انت هنا الان : شبكة جامعة بابل > موقع الكلية > نظام التعليم الالكتروني > مشاهدة المحاضرة

lec9

Share |
الكلية كلية العلوم للبنات     القسم قسم علوم الحياة     المرحلة 7
أستاذ المادة اسراء عدنان ابراهيم البغدادي       20/06/2017 08:30:14
DNA pro?ling
Given the size of the human genome, and our knowledge of genome
structure, it is relatively easy to calculate that each person’s genome is
unique, the only exceptions being monozygotic twins (twins derived
from a single fertilised ovum). This provides the opportunity to use
DNA pro?ling techniques exploit
the fact that each genome is
unique (apart from the genomes
of monozygotic twins).
the genome as a unique identi?er, if suitable techniques are avail-
able to generate robust and unambiguous results. The original tech-
nique was called DNA fingerprinting, but with improved technology
the range of tests that can be carried out has increased, and today
the more general term DNA profiling is preferred. The technique has
found many applications in both criminal cases and in disputes over
whether people are related or not (paternity disputes and immigra-
tion cases are the most common). The basis of all the techniques is
that a sample of DNA from a suspect (or person in a paternity or immi-
gration dispute) can be matched with that of the reference sample
(from the victim of a crime, or a relative in a civil case). In scene-
of-crime investigations, the technique can be limited by the small
amount of DNA available in forensic samples. Modern techniques use
the PCR to amplify and detect minute samples of DNA from blood-
stains, body ?uids, skin fragments, or hair roots.
12.4.1 The history of ‘genetic ?ngerprinting’
The original DNA ?ngerprinting technique was devised in 1985 by
Alec Jeffreys, who realised that the work he was doing on sequences
within the myoglobin gene could have wider implications. The
method is based on the fact that there are highly variable regions of
the genome that are speci?c to each individual. These are minisatel-
lite regions, which have a variable number of short repeated-sequence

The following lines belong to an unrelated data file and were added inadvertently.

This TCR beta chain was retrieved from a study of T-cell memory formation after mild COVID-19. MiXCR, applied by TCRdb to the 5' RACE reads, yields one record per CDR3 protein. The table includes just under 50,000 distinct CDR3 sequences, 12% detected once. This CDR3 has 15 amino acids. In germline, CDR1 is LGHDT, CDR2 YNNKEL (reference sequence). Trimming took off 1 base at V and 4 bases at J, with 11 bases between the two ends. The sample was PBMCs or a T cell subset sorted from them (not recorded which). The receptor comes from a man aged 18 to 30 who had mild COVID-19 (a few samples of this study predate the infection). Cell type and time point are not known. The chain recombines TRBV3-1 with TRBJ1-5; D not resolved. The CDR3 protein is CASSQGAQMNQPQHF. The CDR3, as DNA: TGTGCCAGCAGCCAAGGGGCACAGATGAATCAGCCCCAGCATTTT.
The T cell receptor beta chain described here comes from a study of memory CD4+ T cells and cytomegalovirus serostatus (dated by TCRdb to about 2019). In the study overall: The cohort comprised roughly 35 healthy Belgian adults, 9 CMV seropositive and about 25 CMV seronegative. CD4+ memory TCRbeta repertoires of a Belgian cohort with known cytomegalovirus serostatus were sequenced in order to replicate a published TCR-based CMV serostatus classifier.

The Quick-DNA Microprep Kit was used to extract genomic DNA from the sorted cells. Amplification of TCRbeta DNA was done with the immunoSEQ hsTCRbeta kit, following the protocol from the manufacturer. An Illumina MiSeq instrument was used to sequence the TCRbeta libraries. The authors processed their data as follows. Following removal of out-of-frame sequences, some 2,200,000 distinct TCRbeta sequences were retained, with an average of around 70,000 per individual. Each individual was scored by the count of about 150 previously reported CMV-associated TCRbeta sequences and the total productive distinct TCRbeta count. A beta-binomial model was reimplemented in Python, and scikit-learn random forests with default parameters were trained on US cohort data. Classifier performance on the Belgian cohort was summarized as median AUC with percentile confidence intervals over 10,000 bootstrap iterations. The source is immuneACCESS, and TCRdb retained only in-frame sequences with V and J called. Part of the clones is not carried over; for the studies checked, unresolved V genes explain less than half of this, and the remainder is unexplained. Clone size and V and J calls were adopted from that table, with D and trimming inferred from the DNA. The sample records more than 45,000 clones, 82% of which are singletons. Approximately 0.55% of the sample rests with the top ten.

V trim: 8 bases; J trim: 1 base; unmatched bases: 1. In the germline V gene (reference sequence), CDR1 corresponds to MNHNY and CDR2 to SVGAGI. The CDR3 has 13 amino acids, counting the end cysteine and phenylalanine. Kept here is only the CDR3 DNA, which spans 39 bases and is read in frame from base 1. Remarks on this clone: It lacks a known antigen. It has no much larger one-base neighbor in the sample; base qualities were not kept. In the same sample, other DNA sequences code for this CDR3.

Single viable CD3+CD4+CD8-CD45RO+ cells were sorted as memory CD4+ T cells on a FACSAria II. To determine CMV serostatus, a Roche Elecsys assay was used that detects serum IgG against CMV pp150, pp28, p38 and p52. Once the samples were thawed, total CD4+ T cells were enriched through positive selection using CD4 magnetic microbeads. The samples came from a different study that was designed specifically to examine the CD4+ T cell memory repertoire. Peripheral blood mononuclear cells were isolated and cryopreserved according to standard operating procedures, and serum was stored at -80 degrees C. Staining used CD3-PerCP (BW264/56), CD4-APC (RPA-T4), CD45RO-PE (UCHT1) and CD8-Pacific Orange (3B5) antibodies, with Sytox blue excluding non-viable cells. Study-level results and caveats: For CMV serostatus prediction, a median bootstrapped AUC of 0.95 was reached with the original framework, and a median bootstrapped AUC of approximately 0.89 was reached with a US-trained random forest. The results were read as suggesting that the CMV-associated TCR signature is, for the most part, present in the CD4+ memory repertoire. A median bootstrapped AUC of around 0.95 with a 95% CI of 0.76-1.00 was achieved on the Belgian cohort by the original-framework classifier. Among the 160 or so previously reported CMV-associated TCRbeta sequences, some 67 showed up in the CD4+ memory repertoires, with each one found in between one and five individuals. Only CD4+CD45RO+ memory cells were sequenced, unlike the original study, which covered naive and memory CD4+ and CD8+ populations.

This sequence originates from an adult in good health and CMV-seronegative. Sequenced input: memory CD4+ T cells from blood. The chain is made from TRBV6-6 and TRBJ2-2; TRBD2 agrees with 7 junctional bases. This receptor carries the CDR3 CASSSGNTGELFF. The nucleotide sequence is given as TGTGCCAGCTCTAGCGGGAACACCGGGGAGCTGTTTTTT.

elements known as variable number tandem repeats (VNTRs, see
Chapter 10 and Fig. 10.10). Within the VNTR there are core sequence
motifs that can be identi?ed in other polymorphic VNTR loci, and also
sequences that are restricted to the particular VNTR. The arrangement
of the VNTR sequences, and the choice of a suitable probe sequence,
are the key elements that enable a unique ‘genetic ?ngerprint’ to be
produced.
The ?rst requirement is to isolate DNA and prepare restriction
fragments for electrophoresis. As shown in Fig. 10.10, if an enzyme
is used that does not cut the core sequence, but cuts frequently out-
side it, then the VNTR is effectively isolated. For human DNA theMEDICAL AND FORENSIC APPLICATIONS OF GENE MANIPULATION 249
(a)
(b)
VNTR
Digest with fI Hin
electrophoresis
VNTR fragments
(c)
(d)
MLP
SLP
Fig. 12.8 Genetic ?ngerprinting of minisatellite DNA sequences. (a) A chromosome
pair, with one minisatellite (VNTR) locus highlighted. In this case the locus is
heterozygous for VNTR length. Cutting with HinfI effectively isolates the VNTR. (b) The
VNTR fragments produced (from many loci) are separated by electrophoresis and
blotted. Challenging with a multi-locus probe (MLP) produces the ‘bar code’ pattern
shown in (c). If a single-locus probe (SLP) is used, the two alleles of the speci?c VNTR
are identi?ed as shown in (d).
enzyme HinfI is often used. By using a probe that hybridises to the
core sequence, and carrying out the hybridisation under low strin-
gency, polymorphic loci that bind the probe can be identi?ed. The
The original method of
generating a DNA pro?le
(sometimes called DNA
?ngerprinting) produces results
in the now familiar ‘bar code’
format.
probe in this case is known as a multi-locus probe, as it binds to
multiple sites. This generates a pattern of bands that is unique -- the
‘genetic ?ngerprint’. If probes with sequences that are speci?c for
a particular VNTR are used (single-locus probes), a more restricted
?ngerprint is produced, as there will be two alleles of the sequence
in each individual, one maternally derived and one paternally derived.
An overview of the basis of the technique is shown in Fig. 12.8.
In forensic analysis, the original DNA pro?ling technique has now
been largely replaced by a PCR-based method that ampli?es parts
of the DNA known as short tandem repeats (STRs, also known as
microsatellites). These are repeats of 2, 3, 4, or 5 base pairs. A major250 GENETIC ENGINEERING IN ACTION
advantage over minisatellite (VNTR) repeats is that STRs are found
throughout the genome; thus, better coverage is achieved than with
minisatellites. The PCR overcomes any problems associated with the
tiny amounts of sample that are often found at the crime scene. The
reaction is set up to amplify the loci involved -- usually 3 or 4 are
suf?cient if the loci are selected carefully to optimise the information